Delimiter is reliably informed that CenITex chief executive Michael Vanderheide sent the following email to the IT shared services agency’s staff this week, following the publication of a damning report by the Victorian Ombudsman into procurement practices and the engagement of contractors at CenITex. The report found examples of “nepotism and favouritism” in the company, as well as more serious improper conduct and poor procedures for handling CenITex’s large contractor workforce.
Today the Ombudsman tabled a report in Parliament titled “Investigation into allegations of improper conduct by CenITex officers”. It identifies examples of breaches of procurement and recruitment processes, examples of failure to manage and document conflicts of interest, weaknesses in our controls environment and, in one case, fraudulent activity.
Following our discovery mid last year of fraudulent behaviour by a company employing contractors in the Efficient Technology Services (ETS) program, we began a review of controls associated with procurement and recruitment. As a result, we initiated a number of investigations and began work on improving processes.
Subsequently, an Ombudsman investigation commenced following allegations by an anonymous whistleblower. Given the Ombudsman’s Office has greater powers and more resources to conduct investigations, I welcomed their engagement with us and over the subsequent months, we participated actively in their work.
As you would be aware, we had also set about changing things. In my response to a draft of the report, I advised the Ombudsman of a range of initiatives that were underway to strengthen our control environment and to make necessary change at a cultural level. These included:
- significant enhancement of the control and monitoring environment associated with procurement processes and decision making;
- the building of a culture of “plain speaking” within the organisation whereby staff are encouraged to feel safe to raise concerns and to challenge poor process;
- the launch of a CenITex specific conflict of interest policy based on the policy developed by the State Services Authority;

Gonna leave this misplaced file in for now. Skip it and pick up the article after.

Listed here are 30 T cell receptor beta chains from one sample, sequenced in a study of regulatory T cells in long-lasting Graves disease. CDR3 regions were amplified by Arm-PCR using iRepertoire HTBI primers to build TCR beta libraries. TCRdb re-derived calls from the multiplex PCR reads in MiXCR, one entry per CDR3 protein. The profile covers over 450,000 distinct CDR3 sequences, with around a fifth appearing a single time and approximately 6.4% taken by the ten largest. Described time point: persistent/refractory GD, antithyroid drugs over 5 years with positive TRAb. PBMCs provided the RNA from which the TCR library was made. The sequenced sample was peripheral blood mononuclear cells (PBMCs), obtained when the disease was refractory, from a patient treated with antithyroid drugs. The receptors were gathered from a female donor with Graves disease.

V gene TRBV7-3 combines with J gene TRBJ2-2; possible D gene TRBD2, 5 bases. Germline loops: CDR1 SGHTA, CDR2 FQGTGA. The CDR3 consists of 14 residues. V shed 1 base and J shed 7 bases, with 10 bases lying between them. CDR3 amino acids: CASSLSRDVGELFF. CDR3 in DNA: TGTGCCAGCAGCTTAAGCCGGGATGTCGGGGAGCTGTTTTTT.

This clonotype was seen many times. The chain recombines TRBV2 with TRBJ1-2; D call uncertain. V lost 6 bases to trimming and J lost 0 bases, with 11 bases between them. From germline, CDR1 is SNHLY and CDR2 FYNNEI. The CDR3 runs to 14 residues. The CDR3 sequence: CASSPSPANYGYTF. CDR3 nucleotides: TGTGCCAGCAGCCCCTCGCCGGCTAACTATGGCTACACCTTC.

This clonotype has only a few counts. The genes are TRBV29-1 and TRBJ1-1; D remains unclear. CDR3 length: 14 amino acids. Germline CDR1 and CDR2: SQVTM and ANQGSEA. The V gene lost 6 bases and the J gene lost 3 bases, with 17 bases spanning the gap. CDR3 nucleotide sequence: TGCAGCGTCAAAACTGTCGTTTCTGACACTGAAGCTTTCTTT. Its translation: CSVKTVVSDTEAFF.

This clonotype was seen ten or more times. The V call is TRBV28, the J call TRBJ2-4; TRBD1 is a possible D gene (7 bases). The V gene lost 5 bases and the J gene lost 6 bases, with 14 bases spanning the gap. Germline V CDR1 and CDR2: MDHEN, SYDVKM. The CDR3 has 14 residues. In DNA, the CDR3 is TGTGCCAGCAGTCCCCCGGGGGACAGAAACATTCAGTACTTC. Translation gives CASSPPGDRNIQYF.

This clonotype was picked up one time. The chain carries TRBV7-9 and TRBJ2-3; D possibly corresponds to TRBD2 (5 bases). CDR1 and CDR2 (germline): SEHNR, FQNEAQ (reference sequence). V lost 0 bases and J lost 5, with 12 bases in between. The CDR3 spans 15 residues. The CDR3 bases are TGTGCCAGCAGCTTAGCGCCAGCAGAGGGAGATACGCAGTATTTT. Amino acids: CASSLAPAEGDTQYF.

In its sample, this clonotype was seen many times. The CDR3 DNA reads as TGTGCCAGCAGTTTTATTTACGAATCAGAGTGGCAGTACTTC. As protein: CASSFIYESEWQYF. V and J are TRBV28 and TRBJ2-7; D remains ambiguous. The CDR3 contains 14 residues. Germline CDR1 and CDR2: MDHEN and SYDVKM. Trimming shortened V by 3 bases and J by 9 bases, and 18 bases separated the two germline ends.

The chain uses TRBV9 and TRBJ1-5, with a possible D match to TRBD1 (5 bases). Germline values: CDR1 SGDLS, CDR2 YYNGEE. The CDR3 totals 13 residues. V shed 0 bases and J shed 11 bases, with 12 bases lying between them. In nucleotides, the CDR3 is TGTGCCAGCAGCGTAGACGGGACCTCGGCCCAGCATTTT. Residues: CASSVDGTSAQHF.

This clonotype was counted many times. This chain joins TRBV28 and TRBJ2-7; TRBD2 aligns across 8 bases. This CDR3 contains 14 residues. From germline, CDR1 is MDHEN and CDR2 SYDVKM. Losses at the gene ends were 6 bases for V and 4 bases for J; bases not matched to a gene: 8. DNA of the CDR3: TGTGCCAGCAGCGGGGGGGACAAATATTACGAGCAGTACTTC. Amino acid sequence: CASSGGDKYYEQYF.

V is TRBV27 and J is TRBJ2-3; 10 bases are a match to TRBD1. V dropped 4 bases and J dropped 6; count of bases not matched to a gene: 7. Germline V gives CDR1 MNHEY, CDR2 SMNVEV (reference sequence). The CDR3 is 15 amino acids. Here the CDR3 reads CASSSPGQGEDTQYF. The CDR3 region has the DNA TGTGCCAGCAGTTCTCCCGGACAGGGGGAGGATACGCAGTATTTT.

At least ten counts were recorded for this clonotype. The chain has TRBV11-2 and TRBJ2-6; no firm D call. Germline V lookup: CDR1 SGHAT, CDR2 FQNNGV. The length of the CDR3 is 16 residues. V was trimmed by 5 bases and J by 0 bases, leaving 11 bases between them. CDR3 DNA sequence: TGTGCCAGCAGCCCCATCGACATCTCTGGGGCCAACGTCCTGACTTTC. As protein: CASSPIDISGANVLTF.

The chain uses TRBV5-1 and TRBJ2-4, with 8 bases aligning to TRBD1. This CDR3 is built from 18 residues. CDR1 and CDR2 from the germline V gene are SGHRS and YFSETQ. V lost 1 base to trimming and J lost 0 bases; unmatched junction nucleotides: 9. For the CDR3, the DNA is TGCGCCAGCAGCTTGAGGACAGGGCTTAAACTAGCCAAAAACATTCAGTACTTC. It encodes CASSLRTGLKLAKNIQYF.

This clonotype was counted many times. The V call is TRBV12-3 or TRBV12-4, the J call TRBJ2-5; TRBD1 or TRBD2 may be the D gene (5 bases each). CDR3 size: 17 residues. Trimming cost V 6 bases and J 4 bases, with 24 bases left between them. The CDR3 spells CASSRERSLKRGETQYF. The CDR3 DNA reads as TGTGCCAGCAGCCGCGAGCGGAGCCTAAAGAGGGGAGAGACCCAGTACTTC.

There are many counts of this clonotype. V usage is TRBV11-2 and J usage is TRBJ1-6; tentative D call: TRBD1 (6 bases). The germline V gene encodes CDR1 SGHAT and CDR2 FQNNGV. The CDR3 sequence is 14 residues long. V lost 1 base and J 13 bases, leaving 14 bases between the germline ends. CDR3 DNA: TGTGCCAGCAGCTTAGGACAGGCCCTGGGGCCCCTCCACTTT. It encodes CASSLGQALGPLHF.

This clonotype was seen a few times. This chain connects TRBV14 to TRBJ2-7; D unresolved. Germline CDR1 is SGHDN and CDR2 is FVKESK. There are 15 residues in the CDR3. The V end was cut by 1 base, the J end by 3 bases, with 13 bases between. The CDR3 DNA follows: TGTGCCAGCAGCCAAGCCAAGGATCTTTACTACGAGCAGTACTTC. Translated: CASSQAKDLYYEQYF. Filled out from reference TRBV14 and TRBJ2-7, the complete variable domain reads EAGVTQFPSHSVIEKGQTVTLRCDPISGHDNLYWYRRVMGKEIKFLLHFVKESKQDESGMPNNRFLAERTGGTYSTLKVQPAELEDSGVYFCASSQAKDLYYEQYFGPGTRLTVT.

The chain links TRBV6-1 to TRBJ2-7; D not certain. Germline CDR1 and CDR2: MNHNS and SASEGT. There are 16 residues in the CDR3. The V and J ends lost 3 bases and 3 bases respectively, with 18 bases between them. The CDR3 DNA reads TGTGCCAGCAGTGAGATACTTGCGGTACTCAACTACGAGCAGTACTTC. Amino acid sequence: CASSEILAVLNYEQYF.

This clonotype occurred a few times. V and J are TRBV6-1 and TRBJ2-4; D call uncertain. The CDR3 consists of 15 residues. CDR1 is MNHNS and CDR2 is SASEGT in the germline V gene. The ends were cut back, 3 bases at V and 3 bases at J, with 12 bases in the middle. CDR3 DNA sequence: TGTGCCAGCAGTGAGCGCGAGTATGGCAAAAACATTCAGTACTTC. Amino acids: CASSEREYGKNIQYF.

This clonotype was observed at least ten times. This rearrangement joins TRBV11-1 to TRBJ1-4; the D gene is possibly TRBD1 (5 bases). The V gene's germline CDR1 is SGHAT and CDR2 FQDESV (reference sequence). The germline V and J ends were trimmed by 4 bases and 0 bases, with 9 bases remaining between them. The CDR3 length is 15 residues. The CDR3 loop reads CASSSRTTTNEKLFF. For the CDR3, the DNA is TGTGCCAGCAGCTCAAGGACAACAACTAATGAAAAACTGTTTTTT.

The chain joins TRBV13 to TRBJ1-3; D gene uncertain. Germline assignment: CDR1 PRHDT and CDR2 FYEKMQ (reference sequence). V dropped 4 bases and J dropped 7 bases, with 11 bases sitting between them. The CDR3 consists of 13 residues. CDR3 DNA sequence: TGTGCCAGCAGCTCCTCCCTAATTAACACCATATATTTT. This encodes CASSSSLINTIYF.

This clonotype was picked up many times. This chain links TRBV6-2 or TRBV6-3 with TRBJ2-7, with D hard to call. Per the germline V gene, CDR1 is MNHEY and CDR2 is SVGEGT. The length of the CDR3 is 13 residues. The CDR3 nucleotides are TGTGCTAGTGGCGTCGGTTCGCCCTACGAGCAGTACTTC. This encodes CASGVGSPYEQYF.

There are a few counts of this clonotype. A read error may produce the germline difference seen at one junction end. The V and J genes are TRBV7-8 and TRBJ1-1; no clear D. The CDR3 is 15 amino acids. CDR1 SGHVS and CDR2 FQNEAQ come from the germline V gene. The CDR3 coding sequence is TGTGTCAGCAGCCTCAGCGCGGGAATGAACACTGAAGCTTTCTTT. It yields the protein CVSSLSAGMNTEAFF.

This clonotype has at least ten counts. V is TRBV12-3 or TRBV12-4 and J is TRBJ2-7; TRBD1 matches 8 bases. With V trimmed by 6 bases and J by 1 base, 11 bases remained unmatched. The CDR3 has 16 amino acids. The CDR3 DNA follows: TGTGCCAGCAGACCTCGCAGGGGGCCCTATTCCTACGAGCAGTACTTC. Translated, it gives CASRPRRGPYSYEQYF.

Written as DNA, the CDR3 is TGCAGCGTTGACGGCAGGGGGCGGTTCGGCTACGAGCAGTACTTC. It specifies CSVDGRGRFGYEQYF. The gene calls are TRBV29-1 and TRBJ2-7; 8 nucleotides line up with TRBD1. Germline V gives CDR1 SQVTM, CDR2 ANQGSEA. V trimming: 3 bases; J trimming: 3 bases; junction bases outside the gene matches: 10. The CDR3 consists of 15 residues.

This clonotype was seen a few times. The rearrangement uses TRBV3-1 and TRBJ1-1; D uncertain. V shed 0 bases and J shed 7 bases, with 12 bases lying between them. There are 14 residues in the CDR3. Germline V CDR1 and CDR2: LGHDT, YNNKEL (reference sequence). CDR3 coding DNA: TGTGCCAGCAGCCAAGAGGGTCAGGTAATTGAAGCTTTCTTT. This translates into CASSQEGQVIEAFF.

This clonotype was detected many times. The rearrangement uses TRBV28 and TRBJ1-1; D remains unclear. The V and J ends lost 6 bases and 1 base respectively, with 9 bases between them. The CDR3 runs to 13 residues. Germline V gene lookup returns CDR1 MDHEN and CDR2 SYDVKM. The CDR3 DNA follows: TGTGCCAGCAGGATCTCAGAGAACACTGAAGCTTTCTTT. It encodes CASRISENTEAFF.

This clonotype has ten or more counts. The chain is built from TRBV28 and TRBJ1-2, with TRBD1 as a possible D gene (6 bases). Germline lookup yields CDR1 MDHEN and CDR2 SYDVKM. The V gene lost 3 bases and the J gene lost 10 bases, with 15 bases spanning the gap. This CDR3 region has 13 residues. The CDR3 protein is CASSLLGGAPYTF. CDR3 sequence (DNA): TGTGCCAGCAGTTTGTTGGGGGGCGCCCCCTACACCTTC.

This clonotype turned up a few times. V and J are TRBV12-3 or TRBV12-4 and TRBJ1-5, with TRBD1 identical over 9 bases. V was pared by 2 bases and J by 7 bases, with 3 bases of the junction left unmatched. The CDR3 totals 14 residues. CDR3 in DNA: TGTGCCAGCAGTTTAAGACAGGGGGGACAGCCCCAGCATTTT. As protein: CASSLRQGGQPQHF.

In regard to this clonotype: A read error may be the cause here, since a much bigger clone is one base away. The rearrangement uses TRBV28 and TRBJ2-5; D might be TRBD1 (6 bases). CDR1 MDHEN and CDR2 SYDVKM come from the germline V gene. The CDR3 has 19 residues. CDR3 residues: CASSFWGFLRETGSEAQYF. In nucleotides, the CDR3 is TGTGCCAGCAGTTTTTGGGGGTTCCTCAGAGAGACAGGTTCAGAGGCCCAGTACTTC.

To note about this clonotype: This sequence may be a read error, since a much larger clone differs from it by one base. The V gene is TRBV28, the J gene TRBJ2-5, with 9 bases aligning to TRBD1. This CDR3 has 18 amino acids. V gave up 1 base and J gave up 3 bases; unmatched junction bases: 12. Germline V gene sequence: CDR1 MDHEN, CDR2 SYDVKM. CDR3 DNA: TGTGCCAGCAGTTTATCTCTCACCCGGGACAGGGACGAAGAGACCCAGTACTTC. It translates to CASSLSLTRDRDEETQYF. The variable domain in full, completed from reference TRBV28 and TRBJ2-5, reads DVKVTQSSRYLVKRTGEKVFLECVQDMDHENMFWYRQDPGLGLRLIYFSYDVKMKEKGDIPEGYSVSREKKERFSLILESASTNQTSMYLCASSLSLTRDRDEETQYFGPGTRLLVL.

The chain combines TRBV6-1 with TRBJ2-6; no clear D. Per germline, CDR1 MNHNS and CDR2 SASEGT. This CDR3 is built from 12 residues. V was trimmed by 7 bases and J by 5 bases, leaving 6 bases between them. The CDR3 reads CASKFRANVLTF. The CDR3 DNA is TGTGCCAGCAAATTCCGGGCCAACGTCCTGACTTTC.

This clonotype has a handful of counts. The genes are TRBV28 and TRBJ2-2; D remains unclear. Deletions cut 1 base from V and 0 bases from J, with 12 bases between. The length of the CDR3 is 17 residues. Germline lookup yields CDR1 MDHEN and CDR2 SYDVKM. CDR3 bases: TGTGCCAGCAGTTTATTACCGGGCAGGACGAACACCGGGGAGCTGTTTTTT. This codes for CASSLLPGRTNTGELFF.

- the addition of probity matters as a standing item on the fortnightly Executive Leadership Team agenda;
- the introduction of centralised management for conflict of interest declarations and a monitoring process for compliance with related management plans;
- a quarterly external review of a broad sample of procurement activities to test for compliance with process and probity principles;
- formal conflict of interest related training for more than 250 staff involved in procurement and recruitment decisions;
- centralisation of the recruitment approval process for both contract and public service staff within the division with responsibility for human resources management; and,
- the establishment of a contractor procurement board with specific responsibility for oversight of contractor engagement and contract extension.
This report reflects weaknesses of our past and importantly, while it illustrates its findings through a large number of case studies, it centres around a small number of individuals and a small number of companies. I know the overwhelming majority of CenITex staff and contractors, as well as the hundreds of companies we deal with, operate to high standards of integrity, professionalism and a commitment to serving the best interests of the Victorian community.
I have accepted all of the recommendations in the report – in fact, we have already implemented some and are making good progress on others. There is more to be done and we must continue to work together to ensure that our processes are robust, our controls are clear and our culture is strong enough for us to have open conversations about the ethical issues that inevitably arise in complex environments such as ours.
The full report is available on the Ombudsman’s website at www.ombudsman.vic.gov.au and I’ll be online via LiveChat in the next few days to respond to questions.